Back in May, three white high school football players in Idaho were charged with sexual assault after they abused their black mentally disabled teammate with a coat hanger in October 2015. Now, at least one of the attackers won't face any jail time.
One of the bullies, 19-year-old John R.K. Howard, pled guilty last week to a felony count of injury to a child. That's a lesser charge than he originally faced, forcible sexual penetration by a foreign object, which could've landed Howard in prison for life. Now though, Howard will avoid any prison or jail time at all, and could even have his conviction dismissed if he completes his two- to three-year probation without committing any new crimes or violations, according to MagicValley.com.
Before that, another one of the bullies, 17-year-old Tanner Ward, had his adult felony charges dismissed as a result of a plea deal, though he still faced at least one juvenile charge, Magic Valley reported in September. The third teen was also charged as a juvenile, so his case has been completely sealed.
Howard will be ordered to serve 300 community service hours in addition to his two to three years of probation. If Howard violates his probation, the maximum punishment a judge could order is 10 years in prison along with a fine of up to $50,000.
Deputy Attorney General Casey Hemmer told District Judge Randy Stoker that Howard's actions were "egregious" and caused "a lot of suffering" for the victim." Nonetheless, Hemmer said it was neither a sex crime nor a hate crime, which is why they lowered the charges.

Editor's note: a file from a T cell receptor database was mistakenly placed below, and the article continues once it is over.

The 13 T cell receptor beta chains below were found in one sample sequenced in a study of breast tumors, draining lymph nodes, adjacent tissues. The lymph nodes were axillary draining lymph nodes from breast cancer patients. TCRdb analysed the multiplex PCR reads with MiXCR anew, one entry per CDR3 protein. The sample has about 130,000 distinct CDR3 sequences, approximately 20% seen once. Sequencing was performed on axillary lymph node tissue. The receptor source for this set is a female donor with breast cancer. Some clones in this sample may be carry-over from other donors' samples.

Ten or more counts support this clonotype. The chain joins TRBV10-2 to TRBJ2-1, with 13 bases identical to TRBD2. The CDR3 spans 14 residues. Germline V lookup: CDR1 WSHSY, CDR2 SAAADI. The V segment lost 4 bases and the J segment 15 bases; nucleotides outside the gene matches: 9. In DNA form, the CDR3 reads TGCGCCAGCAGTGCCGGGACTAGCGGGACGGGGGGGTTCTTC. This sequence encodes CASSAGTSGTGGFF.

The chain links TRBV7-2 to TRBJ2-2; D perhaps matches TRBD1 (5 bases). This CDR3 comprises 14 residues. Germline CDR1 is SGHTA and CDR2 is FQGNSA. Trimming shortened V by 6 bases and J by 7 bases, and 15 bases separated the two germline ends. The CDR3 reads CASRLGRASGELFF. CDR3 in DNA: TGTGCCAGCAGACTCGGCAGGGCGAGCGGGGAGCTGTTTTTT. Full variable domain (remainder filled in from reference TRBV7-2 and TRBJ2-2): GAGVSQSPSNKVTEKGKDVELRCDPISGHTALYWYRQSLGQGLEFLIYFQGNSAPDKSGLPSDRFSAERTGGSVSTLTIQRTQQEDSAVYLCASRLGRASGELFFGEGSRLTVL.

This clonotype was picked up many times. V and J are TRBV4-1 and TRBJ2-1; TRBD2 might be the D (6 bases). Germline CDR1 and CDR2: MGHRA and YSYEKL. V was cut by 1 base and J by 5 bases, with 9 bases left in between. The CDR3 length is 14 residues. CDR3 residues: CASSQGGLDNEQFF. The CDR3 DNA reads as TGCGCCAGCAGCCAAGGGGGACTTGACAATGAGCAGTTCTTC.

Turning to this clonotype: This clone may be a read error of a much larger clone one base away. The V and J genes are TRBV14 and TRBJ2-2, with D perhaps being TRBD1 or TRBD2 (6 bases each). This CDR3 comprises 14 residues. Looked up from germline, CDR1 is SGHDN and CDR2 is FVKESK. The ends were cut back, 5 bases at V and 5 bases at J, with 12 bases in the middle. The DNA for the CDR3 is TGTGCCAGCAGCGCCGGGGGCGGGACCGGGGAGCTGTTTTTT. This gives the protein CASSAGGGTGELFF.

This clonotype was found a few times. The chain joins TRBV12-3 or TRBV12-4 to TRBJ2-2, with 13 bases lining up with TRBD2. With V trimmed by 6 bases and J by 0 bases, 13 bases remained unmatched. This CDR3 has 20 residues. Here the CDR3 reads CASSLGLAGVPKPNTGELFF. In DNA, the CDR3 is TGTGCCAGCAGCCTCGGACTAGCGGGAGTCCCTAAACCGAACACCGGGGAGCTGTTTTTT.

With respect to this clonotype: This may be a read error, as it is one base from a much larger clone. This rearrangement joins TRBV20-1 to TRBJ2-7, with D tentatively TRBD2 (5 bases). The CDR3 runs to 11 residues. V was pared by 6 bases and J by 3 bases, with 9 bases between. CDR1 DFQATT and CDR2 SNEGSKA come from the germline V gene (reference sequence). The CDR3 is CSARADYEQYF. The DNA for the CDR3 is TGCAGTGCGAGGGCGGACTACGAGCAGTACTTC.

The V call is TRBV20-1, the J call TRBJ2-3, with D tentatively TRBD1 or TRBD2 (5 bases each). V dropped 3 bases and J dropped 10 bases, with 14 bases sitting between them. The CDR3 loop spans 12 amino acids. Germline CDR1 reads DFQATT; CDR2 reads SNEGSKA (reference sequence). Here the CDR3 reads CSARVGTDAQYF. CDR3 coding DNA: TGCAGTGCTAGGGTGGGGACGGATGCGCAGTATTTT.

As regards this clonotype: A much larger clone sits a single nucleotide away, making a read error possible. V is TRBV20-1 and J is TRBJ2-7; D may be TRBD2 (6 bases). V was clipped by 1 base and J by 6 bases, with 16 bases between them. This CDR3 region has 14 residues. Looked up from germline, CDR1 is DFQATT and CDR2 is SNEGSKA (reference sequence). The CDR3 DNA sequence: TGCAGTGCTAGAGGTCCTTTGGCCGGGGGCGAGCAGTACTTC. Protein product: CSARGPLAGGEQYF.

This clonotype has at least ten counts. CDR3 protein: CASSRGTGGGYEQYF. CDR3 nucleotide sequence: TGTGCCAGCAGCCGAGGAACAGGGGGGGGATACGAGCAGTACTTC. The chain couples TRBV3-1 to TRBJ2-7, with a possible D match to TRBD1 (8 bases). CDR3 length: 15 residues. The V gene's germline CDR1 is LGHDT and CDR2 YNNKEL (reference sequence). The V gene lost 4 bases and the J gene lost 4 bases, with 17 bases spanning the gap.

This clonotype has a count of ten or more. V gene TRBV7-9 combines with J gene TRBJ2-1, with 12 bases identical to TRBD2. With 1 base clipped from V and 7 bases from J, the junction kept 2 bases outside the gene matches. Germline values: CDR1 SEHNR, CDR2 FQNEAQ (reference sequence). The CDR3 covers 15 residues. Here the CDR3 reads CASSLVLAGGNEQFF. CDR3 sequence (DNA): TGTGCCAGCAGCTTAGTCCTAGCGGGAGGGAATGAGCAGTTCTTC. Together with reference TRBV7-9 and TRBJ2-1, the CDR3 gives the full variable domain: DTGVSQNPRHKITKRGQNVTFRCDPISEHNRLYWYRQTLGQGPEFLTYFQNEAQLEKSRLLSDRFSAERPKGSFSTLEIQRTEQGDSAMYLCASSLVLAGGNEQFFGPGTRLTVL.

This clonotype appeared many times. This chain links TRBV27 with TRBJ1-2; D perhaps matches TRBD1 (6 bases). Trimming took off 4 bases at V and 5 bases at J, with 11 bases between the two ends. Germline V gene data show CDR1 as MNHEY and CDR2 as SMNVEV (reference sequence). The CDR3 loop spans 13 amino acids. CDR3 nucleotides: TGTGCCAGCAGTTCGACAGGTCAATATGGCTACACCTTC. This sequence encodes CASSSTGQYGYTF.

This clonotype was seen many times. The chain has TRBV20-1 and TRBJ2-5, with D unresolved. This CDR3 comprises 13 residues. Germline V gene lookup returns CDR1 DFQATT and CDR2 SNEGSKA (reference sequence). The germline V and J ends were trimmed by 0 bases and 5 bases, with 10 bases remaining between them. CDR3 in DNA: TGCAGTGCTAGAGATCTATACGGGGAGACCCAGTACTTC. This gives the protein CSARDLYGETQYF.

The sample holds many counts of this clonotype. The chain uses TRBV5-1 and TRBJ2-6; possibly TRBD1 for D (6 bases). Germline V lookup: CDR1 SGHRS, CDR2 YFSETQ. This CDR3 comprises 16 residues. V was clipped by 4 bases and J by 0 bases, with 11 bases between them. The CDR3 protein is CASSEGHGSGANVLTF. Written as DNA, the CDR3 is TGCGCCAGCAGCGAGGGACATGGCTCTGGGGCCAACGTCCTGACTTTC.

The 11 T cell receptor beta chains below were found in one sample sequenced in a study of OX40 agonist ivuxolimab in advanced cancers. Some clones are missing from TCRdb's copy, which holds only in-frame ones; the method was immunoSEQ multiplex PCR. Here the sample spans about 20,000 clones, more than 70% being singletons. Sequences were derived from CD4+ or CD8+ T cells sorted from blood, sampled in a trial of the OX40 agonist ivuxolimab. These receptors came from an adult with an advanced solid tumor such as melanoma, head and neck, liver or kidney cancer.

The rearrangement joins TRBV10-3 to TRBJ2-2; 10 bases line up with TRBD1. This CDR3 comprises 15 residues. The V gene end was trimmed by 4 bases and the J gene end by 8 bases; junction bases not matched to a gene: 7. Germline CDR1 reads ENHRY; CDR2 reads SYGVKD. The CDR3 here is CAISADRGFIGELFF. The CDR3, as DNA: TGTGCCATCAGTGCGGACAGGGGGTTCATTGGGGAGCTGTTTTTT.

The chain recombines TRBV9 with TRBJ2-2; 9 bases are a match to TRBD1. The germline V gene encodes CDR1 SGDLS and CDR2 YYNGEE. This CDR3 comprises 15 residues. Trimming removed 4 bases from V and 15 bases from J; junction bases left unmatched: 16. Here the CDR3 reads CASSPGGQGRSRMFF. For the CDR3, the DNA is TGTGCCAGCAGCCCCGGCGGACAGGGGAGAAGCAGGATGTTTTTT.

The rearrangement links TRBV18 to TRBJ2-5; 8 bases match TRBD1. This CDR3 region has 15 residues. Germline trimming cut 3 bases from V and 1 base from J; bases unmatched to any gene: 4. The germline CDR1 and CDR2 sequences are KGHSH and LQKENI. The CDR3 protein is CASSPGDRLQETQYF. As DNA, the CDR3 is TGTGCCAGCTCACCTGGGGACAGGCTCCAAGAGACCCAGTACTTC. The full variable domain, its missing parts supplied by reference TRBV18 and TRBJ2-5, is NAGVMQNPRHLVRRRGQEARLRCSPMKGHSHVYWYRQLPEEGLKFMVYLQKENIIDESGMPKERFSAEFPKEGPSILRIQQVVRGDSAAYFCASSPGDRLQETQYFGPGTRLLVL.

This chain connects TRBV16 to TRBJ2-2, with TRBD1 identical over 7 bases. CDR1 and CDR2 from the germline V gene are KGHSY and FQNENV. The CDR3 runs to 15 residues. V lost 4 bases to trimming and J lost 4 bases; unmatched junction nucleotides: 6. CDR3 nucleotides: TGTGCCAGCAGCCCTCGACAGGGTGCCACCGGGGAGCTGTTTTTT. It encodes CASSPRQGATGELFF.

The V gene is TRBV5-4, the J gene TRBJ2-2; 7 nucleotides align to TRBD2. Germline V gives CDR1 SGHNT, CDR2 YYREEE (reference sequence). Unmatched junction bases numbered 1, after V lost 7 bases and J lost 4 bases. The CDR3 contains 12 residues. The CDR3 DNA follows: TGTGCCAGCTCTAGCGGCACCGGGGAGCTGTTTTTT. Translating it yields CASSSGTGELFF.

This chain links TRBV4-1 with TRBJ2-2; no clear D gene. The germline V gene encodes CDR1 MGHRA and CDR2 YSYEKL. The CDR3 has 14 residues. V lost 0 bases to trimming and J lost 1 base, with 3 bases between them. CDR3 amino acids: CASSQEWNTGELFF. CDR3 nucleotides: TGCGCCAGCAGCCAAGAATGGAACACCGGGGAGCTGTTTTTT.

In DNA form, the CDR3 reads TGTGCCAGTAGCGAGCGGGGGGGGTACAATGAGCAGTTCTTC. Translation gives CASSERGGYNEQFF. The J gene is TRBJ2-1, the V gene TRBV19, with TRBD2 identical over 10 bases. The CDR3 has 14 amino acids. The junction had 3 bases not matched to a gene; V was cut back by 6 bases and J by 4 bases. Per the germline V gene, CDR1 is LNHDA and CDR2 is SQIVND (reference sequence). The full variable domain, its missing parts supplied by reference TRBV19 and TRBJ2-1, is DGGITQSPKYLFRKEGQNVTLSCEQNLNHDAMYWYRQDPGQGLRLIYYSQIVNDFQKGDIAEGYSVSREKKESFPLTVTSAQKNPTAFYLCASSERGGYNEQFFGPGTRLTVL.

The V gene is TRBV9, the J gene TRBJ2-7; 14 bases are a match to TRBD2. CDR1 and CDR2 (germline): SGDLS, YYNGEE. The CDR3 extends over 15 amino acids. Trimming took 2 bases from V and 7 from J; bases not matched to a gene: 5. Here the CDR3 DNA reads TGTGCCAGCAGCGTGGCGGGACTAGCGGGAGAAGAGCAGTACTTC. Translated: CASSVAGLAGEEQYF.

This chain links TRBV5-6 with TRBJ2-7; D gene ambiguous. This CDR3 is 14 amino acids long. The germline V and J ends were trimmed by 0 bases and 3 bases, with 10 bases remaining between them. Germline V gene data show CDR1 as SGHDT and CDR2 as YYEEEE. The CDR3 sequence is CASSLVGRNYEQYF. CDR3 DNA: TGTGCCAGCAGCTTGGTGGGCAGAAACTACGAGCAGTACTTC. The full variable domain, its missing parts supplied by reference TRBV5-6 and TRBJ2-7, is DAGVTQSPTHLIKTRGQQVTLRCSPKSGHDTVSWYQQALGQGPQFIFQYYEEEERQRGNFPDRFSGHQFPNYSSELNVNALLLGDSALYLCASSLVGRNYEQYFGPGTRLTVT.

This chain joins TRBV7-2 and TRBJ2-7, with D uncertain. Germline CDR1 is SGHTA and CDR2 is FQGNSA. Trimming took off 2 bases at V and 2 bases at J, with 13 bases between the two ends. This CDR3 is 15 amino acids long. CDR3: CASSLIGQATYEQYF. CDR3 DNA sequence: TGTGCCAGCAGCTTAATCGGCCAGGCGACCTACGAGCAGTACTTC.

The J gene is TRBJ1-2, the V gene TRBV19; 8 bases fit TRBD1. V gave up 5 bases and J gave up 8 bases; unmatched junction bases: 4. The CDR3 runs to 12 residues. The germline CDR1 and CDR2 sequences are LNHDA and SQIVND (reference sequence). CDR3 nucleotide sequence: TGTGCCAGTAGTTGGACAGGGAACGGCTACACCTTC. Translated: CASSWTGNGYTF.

According to the Daily Kos, uncensored reports from the school’s internal investigation found that Ward abused the victim with a black plastic hanger. According to the reports, Howard, who has a history of dry humping other players, likely "kicked the hanger multiple times, either embedding it into the rectum of (victim), or embedding it further."
Hemmer doesn't consider the incident to be racially motivated. While "there are things that we found going around that school and that locker room involving a lot of the parties here that had racial undertones," Hemmer told the judge, "It’s not our belief that this was a racially motivated crime."
Hemmer continued, "This was more of a vulnerable-victim motivated crime. I think it probably would have happened to anybody that was in the same kind of circumstances and mental state as the victim here."
That's despite the fact that the victim, who uses a wheelchair and suffers from mental disabilities, alleged that his attackers used racist language against him like the N-word, "chicken eater," "Kool-Aid," and "watermelon," and even forced him to learn a Ku Klux Klan song while holding a Confederate flag.
The victim's $10 million civil lawsuit is still going through the U.S. District Court, according to Magic Valley. The lawsuit claims that the school district, administrators, and football coaches were either aware or should have been aware of the abuse that the victim had to endure. The locker room assault with the hanger, the lawsuit claims, was just the climax of months of "severe and pervasive harassment, racial discrimination, mental and physical assault, and battery."